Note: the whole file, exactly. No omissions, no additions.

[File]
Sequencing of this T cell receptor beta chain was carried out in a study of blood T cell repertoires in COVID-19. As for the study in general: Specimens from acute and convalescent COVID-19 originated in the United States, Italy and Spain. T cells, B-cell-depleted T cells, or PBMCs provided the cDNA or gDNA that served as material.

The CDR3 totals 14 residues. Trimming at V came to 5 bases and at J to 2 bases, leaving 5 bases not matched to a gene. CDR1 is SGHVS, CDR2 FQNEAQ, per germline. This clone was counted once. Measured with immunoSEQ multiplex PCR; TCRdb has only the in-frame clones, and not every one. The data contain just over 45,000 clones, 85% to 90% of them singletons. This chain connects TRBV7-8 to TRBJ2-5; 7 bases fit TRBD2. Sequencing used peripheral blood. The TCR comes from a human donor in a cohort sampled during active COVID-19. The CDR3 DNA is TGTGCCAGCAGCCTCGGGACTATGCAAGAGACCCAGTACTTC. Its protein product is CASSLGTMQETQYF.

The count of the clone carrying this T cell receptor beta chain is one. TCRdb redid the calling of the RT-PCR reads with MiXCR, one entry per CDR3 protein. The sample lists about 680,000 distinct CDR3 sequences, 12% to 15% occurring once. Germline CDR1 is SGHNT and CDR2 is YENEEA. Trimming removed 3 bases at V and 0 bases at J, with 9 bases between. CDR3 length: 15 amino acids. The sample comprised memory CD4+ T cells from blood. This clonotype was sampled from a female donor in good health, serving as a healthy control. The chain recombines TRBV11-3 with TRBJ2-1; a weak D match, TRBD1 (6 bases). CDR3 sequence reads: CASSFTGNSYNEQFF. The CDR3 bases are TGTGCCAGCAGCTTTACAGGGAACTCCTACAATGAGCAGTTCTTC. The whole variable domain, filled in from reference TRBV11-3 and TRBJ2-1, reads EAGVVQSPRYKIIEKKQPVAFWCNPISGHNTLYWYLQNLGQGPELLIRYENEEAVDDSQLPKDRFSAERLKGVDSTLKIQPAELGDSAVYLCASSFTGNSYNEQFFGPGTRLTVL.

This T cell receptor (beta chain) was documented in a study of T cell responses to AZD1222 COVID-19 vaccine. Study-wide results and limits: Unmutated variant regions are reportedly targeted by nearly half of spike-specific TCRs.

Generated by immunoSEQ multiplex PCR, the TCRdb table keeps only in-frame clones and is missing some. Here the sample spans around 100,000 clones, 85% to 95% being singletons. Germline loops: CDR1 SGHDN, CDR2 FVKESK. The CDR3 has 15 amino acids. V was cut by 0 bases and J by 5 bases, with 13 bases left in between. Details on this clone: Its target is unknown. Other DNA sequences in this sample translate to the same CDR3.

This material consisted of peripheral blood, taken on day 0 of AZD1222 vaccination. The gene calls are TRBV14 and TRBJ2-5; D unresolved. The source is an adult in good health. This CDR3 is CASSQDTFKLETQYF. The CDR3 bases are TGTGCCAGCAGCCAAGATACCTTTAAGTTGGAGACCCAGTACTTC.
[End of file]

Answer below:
Sequencing of this T cell receptor beta chain was carried out in a study of blood T cell repertoires in COVID-19. As for the study in general: Specimens from acute and convalescent COVID-19 originated in the United States, Italy and Spain. T cells, B-cell-depleted T cells, or PBMCs provided the cDNA or gDNA that served as material.

The CDR3 totals 14 residues. Trimming at V came to 5 bases and at J to 2 bases, leaving 5 bases not matched to a gene. CDR1 is SGHVS, CDR2 FQNEAQ, per germline. This clone was counted once. Measured with immunoSEQ multiplex PCR; TCRdb has only the in-frame clones, and not every one. The data contain just over 45,000 clones, 85% to 90% of them singletons. This chain connects TRBV7-8 to TRBJ2-5; 7 bases fit TRBD2. Sequencing used peripheral blood. The TCR comes from a human donor in a cohort sampled during active COVID-19. The CDR3 DNA is TGTGCCAGCAGCCTCGGGACTATGCAAGAGACCCAGTACTTC. Its protein product is CASSLGTMQETQYF.

The count of the clone carrying this T cell receptor beta chain is one. TCRdb redid the calling of the RT-PCR reads with MiXCR, one entry per CDR3 protein. The sample lists about 680,000 distinct CDR3 sequences, 12% to 15% occurring once. Germline CDR1 is SGHNT and CDR2 is YENEEA. Trimming removed 3 bases at V and 0 bases at J, with 9 bases between. CDR3 length: 15 amino acids. The sample comprised memory CD4+ T cells from blood. This clonotype was sampled from a female donor in good health, serving as a healthy control. The chain recombines TRBV11-3 with TRBJ2-1; a weak D match, TRBD1 (6 bases). CDR3 sequence reads: CASSFTGNSYNEQFF. The CDR3 bases are TGTGCCAGCAGCTTTACAGGGAACTCCTACAATGAGCAGTTCTTC. The whole variable domain, filled in from reference TRBV11-3 and TRBJ2-1, reads EAGVVQSPRYKIIEKKQPVAFWCNPISGHNTLYWYLQNLGQGPELLIRYENEEAVDDSQLPKDRFSAERLKGVDSTLKIQPAELGDSAVYLCASSFTGNSYNEQFFGPGTRLTVL.

This T cell receptor (beta chain) was documented in a study of T cell responses to AZD1222 COVID-19 vaccine. Study-wide results and limits: Unmutated variant regions are reportedly targeted by nearly half of spike-specific TCRs.

Generated by immunoSEQ multiplex PCR, the TCRdb table keeps only in-frame clones and is missing some. Here the sample spans around 100,000 clones, 85% to 95% being singletons. Germline loops: CDR1 SGHDN, CDR2 FVKESK. The CDR3 has 15 amino acids. V was cut by 0 bases and J by 5 bases, with 13 bases left in between. Details on this clone: Its target is unknown. Other DNA sequences in this sample translate to the same CDR3.

This material consisted of peripheral blood, taken on day 0 of AZD1222 vaccination. The gene calls are TRBV14 and TRBJ2-5; D unresolved. The source is an adult in good health. This CDR3 is CASSQDTFKLETQYF. The CDR3 bases are TGTGCCAGCAGCCAAGATACCTTTAAGTTGGAGACCCAGTACTTC.